On Good Friday, we will hear Jesus saying to Pontius Pilate, "For this I was born and for this I came into the world, to testify to the truth," and Pilate responding "What is truth?"  He had evidently already decided that for him, truth was expediency, the value of his own skin, because he immediately went out and let the crowd decide who would die, Barabbas or Jesus.  But Jesus had said that not only was he sent testify to the truth but also, "Everyone who belongs to the truth listens to my voice.” That's us, to whom St. Benedict says again and again, "Listen with the ear of your heart."  And that listening means always to keep an ear cocked for the words of the Word made Flesh, Christ, God's ultimate word of love to us and for us.

Real love is always honest.  Real love always tells the truth, the whole truth, and nothing but the truth in the courtroom of life.  And the whole truth is that both of tjpse faces laid bare in the Passion story are ours, whether we like to see it or not.  And the whole truth adds that we may indeed be laying down palm branches before our king and savior and then crying out "Crucify him" because we have recognized him as a danger to whatever complacent self-satisfaction we may be hiding behind. In both these sides of ourselves, repeated with far less drama in daily life, the whole truth is that are above all else loved by the One who thought death on the cross a price worth paying for us.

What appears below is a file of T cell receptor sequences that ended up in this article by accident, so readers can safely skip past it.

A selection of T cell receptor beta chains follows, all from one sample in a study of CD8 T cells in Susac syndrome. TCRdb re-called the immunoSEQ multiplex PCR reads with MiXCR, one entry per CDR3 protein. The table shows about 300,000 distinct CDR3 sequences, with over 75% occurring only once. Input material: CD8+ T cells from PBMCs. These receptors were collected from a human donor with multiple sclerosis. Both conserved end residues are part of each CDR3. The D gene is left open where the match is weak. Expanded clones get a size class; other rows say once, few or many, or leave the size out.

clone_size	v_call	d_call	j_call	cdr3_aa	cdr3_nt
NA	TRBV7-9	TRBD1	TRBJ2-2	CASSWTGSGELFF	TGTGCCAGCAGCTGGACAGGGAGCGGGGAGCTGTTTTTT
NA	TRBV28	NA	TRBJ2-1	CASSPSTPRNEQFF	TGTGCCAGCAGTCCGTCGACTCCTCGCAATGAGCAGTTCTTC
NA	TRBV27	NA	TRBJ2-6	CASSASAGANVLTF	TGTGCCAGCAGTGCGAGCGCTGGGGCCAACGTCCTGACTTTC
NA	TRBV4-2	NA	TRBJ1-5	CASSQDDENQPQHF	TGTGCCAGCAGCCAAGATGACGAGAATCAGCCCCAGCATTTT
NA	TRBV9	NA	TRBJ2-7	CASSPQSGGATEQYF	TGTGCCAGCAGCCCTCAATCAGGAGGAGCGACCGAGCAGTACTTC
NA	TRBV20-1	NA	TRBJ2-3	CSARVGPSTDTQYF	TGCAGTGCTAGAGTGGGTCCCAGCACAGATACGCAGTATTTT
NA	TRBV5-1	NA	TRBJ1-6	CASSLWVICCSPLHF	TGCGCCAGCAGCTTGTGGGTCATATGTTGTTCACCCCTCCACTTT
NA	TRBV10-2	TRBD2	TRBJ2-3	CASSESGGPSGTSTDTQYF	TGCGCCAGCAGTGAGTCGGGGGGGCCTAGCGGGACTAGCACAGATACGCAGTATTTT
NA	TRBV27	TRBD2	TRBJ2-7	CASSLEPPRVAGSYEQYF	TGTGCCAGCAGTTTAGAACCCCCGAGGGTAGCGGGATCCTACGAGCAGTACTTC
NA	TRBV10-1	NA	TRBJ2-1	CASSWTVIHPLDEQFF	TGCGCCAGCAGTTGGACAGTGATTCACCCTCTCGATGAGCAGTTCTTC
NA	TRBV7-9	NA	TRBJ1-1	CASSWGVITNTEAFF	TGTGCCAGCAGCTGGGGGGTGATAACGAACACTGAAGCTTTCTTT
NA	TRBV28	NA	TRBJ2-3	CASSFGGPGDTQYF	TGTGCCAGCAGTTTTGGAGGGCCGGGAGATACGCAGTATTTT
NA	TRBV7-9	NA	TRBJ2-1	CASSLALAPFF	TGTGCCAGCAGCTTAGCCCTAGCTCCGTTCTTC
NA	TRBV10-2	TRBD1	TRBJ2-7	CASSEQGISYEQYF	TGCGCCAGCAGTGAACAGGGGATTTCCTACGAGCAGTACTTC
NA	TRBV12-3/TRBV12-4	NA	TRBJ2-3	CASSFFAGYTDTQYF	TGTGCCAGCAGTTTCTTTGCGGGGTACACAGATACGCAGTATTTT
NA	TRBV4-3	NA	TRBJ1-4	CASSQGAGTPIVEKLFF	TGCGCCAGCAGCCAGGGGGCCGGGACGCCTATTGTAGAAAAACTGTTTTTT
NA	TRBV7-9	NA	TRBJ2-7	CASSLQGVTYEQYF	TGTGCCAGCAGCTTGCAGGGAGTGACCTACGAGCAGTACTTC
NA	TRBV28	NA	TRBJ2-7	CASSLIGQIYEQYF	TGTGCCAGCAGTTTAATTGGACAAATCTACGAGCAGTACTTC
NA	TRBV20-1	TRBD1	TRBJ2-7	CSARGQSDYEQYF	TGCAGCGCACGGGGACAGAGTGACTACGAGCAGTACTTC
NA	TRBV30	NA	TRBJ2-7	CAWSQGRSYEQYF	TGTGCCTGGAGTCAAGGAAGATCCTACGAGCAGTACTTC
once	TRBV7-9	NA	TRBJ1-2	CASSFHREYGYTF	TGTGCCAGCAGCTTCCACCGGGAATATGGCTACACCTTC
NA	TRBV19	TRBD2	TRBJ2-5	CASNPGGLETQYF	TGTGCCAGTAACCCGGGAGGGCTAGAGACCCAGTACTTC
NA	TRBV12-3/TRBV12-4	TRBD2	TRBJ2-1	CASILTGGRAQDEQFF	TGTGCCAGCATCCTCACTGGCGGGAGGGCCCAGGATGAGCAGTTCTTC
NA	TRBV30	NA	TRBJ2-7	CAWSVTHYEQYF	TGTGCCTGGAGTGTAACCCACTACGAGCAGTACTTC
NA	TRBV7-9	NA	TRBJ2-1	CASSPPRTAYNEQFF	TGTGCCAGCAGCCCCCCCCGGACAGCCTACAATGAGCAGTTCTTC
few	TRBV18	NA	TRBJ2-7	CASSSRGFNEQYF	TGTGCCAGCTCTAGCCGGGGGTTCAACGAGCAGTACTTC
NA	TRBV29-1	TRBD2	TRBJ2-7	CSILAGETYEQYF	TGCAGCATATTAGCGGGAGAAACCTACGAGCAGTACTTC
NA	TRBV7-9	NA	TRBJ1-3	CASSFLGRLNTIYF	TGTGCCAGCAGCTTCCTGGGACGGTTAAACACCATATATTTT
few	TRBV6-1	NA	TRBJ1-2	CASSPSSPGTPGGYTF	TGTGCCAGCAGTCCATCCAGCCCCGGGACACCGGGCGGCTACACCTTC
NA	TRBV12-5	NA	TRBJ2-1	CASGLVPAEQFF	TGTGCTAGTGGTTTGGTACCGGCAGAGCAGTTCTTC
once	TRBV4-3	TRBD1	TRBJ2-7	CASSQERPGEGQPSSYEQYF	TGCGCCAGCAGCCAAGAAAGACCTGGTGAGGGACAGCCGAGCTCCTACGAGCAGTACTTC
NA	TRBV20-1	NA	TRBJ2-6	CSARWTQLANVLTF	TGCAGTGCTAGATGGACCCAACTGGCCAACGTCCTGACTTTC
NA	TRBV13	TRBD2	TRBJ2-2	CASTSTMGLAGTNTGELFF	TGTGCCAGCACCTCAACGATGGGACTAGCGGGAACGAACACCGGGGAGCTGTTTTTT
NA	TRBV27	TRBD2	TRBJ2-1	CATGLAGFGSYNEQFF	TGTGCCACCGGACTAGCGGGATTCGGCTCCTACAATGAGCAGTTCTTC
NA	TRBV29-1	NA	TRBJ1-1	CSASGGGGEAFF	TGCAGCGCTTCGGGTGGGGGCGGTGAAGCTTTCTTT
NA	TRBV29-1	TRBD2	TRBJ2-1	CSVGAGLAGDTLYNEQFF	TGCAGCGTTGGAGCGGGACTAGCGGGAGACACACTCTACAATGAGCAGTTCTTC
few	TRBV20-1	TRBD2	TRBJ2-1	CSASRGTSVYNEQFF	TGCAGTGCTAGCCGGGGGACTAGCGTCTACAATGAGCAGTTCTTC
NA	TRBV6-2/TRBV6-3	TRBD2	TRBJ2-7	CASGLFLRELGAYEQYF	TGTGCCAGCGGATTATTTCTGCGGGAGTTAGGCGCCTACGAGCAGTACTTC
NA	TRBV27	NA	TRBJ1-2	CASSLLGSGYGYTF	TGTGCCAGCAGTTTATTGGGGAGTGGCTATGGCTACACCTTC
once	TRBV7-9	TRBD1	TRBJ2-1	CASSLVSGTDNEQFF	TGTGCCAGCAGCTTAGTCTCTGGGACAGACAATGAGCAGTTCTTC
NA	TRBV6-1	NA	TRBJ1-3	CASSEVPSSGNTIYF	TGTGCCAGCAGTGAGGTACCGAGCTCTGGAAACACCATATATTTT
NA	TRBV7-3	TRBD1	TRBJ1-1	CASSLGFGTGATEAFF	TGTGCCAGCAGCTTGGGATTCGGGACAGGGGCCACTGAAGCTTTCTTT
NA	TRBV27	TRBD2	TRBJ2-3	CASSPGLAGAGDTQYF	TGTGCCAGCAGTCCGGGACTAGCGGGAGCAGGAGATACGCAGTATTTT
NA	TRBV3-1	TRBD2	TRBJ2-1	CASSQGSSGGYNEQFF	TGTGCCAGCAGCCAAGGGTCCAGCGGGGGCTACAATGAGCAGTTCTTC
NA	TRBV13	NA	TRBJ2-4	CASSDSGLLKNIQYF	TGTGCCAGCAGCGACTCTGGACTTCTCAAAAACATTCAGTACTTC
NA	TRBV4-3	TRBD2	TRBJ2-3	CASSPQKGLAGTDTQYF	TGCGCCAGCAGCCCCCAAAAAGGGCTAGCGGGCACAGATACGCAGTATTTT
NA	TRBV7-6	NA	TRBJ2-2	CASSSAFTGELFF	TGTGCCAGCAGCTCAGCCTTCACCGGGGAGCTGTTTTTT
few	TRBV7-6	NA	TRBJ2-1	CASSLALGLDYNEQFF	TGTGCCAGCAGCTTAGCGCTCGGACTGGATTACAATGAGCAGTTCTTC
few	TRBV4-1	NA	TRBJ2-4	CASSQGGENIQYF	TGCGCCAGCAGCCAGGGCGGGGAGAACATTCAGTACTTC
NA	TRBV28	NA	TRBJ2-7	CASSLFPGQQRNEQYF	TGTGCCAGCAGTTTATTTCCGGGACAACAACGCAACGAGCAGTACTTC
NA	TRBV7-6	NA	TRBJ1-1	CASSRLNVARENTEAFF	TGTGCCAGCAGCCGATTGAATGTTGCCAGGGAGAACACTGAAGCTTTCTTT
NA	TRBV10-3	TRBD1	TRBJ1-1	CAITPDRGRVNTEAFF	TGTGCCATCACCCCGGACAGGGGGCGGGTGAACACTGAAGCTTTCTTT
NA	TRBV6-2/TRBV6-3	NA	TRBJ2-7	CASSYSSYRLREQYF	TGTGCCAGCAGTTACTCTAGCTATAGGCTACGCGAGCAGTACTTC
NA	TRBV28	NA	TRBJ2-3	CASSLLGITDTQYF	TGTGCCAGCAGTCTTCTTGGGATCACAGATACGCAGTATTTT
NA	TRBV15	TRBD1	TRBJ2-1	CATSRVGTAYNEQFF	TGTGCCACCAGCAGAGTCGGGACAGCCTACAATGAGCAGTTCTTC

Our best response is not to deny either face but to seek always, as Benedict's disciples, to allow the Crucified and Risen Savior to look upon as we are (he will anyway!) and transform these inner divisions into the wholeness we call salvation.  In other words, our best response is to continue the life of honest conversion to which we have committed ourselves.

Then on Easter, sinners and saints though we will still be, we can in all honesty and joy sing out "Alleluia!"

Sunday, March 21, 2021